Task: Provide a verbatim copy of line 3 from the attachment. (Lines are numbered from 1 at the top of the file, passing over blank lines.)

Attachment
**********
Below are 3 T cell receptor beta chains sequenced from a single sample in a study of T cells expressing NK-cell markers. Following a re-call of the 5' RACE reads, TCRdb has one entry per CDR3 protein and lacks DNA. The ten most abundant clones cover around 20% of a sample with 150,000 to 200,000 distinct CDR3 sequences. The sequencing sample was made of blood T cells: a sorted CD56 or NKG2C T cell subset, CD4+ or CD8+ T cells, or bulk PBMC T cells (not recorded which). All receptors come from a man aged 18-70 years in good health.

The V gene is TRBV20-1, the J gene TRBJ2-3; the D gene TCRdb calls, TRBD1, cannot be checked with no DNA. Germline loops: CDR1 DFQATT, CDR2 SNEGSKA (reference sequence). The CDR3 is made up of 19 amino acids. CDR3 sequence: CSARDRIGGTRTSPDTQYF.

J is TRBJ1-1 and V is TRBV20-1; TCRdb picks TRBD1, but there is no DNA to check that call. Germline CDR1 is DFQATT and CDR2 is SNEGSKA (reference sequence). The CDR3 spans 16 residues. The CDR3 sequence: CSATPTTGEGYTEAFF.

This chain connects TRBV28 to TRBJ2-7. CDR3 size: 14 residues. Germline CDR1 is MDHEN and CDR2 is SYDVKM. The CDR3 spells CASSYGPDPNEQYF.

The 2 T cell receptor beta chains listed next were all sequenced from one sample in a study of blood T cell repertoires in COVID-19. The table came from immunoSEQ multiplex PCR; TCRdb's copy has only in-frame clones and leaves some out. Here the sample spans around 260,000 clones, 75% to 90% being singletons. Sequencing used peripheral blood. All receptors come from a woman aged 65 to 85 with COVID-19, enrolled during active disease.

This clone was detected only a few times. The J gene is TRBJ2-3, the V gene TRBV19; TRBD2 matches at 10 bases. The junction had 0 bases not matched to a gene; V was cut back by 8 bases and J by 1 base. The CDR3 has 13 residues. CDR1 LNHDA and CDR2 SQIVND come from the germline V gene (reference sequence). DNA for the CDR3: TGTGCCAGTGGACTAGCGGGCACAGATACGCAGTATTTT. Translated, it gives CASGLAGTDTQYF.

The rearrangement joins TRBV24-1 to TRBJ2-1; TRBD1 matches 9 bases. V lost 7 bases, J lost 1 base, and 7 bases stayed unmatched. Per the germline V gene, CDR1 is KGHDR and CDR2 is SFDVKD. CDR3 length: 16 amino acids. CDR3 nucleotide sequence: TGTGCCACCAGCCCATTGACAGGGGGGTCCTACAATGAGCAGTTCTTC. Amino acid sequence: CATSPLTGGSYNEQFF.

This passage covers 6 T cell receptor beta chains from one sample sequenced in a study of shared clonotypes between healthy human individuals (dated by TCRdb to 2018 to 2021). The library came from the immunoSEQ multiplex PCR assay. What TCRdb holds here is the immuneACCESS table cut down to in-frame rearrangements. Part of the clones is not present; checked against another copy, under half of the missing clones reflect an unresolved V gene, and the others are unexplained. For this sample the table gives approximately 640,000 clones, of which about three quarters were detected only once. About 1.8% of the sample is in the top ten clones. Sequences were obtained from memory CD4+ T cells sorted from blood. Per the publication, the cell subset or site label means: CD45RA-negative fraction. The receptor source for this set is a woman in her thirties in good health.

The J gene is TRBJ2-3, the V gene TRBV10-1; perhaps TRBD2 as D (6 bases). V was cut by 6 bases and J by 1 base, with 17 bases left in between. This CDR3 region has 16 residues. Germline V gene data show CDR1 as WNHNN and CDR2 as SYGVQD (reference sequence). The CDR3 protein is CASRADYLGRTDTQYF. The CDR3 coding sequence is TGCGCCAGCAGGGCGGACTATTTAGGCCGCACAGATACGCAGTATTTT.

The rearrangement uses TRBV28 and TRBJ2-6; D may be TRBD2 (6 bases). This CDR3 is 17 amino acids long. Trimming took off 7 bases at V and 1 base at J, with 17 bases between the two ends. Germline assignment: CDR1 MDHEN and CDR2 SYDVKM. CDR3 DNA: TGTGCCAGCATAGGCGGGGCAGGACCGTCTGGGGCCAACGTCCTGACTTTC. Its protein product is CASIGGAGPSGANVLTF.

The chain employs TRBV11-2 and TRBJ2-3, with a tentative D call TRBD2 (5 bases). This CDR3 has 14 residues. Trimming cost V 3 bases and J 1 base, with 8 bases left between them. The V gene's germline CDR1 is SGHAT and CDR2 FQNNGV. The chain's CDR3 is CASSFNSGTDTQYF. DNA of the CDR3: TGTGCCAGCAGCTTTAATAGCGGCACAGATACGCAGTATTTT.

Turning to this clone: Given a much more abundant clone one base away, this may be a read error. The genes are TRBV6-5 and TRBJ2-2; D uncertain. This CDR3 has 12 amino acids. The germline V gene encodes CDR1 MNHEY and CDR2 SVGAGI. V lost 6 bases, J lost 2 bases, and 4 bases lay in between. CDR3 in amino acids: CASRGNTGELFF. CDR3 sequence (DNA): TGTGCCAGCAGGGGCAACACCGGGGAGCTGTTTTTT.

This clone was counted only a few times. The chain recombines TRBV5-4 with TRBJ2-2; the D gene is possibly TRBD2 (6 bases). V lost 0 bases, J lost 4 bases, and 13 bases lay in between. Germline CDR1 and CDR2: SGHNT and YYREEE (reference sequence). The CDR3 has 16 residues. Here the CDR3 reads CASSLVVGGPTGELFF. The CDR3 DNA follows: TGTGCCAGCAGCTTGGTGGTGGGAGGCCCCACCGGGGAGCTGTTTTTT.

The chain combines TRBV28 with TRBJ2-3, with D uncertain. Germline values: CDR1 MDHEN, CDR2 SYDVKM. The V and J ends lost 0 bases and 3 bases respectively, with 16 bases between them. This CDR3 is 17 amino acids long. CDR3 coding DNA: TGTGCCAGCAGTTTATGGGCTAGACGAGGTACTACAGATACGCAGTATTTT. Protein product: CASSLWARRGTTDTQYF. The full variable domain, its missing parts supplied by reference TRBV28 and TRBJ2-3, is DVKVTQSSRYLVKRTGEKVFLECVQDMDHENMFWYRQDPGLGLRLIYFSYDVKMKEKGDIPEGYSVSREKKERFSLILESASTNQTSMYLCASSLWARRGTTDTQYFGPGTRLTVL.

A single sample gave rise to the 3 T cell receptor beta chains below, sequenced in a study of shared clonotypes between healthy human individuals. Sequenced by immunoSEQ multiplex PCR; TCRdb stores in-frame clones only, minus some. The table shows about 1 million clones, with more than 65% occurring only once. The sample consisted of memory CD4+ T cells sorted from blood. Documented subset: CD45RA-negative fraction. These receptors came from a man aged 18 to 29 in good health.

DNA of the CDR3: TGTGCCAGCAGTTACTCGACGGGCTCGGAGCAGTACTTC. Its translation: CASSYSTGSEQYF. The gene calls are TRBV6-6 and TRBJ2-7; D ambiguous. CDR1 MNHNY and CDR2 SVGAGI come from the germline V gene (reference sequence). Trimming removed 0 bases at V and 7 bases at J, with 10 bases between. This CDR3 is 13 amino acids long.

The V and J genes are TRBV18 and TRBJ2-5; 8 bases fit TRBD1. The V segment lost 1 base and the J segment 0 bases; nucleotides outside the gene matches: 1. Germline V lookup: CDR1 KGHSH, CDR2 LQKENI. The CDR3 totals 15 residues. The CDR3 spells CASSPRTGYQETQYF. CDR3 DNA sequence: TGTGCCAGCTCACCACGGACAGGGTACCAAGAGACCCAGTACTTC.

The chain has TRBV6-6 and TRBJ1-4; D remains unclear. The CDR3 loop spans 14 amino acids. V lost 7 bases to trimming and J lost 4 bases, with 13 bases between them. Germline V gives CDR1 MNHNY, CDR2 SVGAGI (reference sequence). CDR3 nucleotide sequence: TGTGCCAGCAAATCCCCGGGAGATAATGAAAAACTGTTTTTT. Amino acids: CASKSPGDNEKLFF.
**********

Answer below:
J is TRBJ1-1 and V is TRBV20-1; TCRdb picks TRBD1, but there is no DNA to check that call. Germline CDR1 is DFQATT and CDR2 is SNEGSKA (reference sequence). The CDR3 spans 16 residues. The CDR3 sequence: CSATPTTGEGYTEAFF.